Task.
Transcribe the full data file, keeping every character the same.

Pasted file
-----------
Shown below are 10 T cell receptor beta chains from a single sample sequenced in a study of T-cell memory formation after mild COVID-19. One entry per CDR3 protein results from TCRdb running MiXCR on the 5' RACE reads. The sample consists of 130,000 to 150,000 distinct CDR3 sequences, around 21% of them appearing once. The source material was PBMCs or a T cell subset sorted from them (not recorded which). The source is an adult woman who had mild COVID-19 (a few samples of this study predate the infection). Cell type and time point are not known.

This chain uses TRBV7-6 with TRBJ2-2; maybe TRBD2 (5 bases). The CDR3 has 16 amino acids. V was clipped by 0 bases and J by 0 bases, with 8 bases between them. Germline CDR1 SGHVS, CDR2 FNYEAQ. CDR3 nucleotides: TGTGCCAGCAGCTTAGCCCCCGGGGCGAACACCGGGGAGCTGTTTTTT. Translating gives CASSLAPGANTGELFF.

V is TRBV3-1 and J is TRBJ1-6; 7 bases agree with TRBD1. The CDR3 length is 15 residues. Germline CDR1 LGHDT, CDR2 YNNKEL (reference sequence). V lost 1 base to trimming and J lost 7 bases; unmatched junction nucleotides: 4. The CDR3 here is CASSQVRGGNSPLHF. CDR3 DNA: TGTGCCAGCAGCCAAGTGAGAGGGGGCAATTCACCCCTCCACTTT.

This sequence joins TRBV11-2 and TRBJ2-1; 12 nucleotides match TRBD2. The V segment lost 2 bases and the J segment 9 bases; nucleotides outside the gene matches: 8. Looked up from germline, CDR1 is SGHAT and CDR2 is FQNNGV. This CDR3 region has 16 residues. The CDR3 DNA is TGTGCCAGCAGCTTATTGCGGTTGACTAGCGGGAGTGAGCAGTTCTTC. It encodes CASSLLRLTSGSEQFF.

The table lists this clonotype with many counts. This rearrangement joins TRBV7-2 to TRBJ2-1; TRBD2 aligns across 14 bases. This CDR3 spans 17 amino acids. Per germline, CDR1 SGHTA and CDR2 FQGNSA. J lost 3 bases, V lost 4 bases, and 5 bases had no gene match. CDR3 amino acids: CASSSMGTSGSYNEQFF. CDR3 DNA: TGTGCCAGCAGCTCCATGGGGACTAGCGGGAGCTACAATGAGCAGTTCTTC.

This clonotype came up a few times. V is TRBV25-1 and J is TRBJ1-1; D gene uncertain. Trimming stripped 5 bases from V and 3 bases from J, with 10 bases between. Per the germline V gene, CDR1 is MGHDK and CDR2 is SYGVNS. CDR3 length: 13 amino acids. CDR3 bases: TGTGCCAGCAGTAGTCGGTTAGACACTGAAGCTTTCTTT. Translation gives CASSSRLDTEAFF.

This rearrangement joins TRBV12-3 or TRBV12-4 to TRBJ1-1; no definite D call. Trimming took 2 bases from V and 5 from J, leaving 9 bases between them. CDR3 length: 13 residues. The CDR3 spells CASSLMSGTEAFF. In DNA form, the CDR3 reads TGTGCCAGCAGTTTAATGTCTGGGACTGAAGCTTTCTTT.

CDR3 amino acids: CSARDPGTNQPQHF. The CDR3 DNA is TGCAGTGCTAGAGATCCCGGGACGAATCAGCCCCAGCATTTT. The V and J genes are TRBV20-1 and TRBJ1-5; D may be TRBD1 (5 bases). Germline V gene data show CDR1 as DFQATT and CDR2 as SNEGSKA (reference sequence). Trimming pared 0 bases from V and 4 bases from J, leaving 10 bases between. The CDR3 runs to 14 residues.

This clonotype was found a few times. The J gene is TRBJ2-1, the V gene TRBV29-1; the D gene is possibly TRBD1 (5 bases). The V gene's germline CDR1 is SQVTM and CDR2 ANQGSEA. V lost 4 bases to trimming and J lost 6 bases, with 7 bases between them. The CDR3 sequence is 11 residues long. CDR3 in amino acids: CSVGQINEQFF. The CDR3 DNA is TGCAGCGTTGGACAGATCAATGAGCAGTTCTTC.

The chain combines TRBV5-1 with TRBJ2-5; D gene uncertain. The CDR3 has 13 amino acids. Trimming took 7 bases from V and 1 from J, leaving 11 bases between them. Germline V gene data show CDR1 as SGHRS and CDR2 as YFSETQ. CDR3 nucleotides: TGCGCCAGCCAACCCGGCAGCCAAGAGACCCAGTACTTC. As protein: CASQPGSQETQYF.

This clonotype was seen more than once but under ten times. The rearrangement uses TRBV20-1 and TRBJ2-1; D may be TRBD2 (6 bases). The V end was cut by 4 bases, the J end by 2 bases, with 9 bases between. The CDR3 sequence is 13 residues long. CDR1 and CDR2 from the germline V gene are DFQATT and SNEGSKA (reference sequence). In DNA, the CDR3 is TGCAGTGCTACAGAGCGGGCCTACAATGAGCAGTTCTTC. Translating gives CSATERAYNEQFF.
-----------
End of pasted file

Shown below are 10 T cell receptor beta chains from a single sample sequenced in a study of T-cell memory formation after mild COVID-19. One entry per CDR3 protein results from TCRdb running MiXCR on the 5' RACE reads. The sample consists of 130,000 to 150,000 distinct CDR3 sequences, around 21% of them appearing once. The source material was PBMCs or a T cell subset sorted from them (not recorded which). The source is an adult woman who had mild COVID-19 (a few samples of this study predate the infection). Cell type and time point are not known.

This chain uses TRBV7-6 with TRBJ2-2; maybe TRBD2 (5 bases). The CDR3 has 16 amino acids. V was clipped by 0 bases and J by 0 bases, with 8 bases between them. Germline CDR1 SGHVS, CDR2 FNYEAQ. CDR3 nucleotides: TGTGCCAGCAGCTTAGCCCCCGGGGCGAACACCGGGGAGCTGTTTTTT. Translating gives CASSLAPGANTGELFF.

V is TRBV3-1 and J is TRBJ1-6; 7 bases agree with TRBD1. The CDR3 length is 15 residues. Germline CDR1 LGHDT, CDR2 YNNKEL (reference sequence). V lost 1 base to trimming and J lost 7 bases; unmatched junction nucleotides: 4. The CDR3 here is CASSQVRGGNSPLHF. CDR3 DNA: TGTGCCAGCAGCCAAGTGAGAGGGGGCAATTCACCCCTCCACTTT.

This sequence joins TRBV11-2 and TRBJ2-1; 12 nucleotides match TRBD2. The V segment lost 2 bases and the J segment 9 bases; nucleotides outside the gene matches: 8. Looked up from germline, CDR1 is SGHAT and CDR2 is FQNNGV. This CDR3 region has 16 residues. The CDR3 DNA is TGTGCCAGCAGCTTATTGCGGTTGACTAGCGGGAGTGAGCAGTTCTTC. It encodes CASSLLRLTSGSEQFF.

The table lists this clonotype with many counts. This rearrangement joins TRBV7-2 to TRBJ2-1; TRBD2 aligns across 14 bases. This CDR3 spans 17 amino acids. Per germline, CDR1 SGHTA and CDR2 FQGNSA. J lost 3 bases, V lost 4 bases, and 5 bases had no gene match. CDR3 amino acids: CASSSMGTSGSYNEQFF. CDR3 DNA: TGTGCCAGCAGCTCCATGGGGACTAGCGGGAGCTACAATGAGCAGTTCTTC.

This clonotype came up a few times. V is TRBV25-1 and J is TRBJ1-1; D gene uncertain. Trimming stripped 5 bases from V and 3 bases from J, with 10 bases between. Per the germline V gene, CDR1 is MGHDK and CDR2 is SYGVNS. CDR3 length: 13 amino acids. CDR3 bases: TGTGCCAGCAGTAGTCGGTTAGACACTGAAGCTTTCTTT. Translation gives CASSSRLDTEAFF.

This rearrangement joins TRBV12-3 or TRBV12-4 to TRBJ1-1; no definite D call. Trimming took 2 bases from V and 5 from J, leaving 9 bases between them. CDR3 length: 13 residues. The CDR3 spells CASSLMSGTEAFF. In DNA form, the CDR3 reads TGTGCCAGCAGTTTAATGTCTGGGACTGAAGCTTTCTTT.

CDR3 amino acids: CSARDPGTNQPQHF. The CDR3 DNA is TGCAGTGCTAGAGATCCCGGGACGAATCAGCCCCAGCATTTT. The V and J genes are TRBV20-1 and TRBJ1-5; D may be TRBD1 (5 bases). Germline V gene data show CDR1 as DFQATT and CDR2 as SNEGSKA (reference sequence). Trimming pared 0 bases from V and 4 bases from J, leaving 10 bases between. The CDR3 runs to 14 residues.

This clonotype was found a few times. The J gene is TRBJ2-1, the V gene TRBV29-1; the D gene is possibly TRBD1 (5 bases). The V gene's germline CDR1 is SQVTM and CDR2 ANQGSEA. V lost 4 bases to trimming and J lost 6 bases, with 7 bases between them. The CDR3 sequence is 11 residues long. CDR3 in amino acids: CSVGQINEQFF. The CDR3 DNA is TGCAGCGTTGGACAGATCAATGAGCAGTTCTTC.

The chain combines TRBV5-1 with TRBJ2-5; D gene uncertain. The CDR3 has 13 amino acids. Trimming took 7 bases from V and 1 from J, leaving 11 bases between them. Germline V gene data show CDR1 as SGHRS and CDR2 as YFSETQ. CDR3 nucleotides: TGCGCCAGCCAACCCGGCAGCCAAGAGACCCAGTACTTC. As protein: CASQPGSQETQYF.

This clonotype was seen more than once but under ten times. The rearrangement uses TRBV20-1 and TRBJ2-1; D may be TRBD2 (6 bases). The V end was cut by 4 bases, the J end by 2 bases, with 9 bases between. The CDR3 sequence is 13 residues long. CDR1 and CDR2 from the germline V gene are DFQATT and SNEGSKA (reference sequence). In DNA, the CDR3 is TGCAGTGCTACAGAGCGGGCCTACAATGAGCAGTTCTTC. Translating gives CSATERAYNEQFF.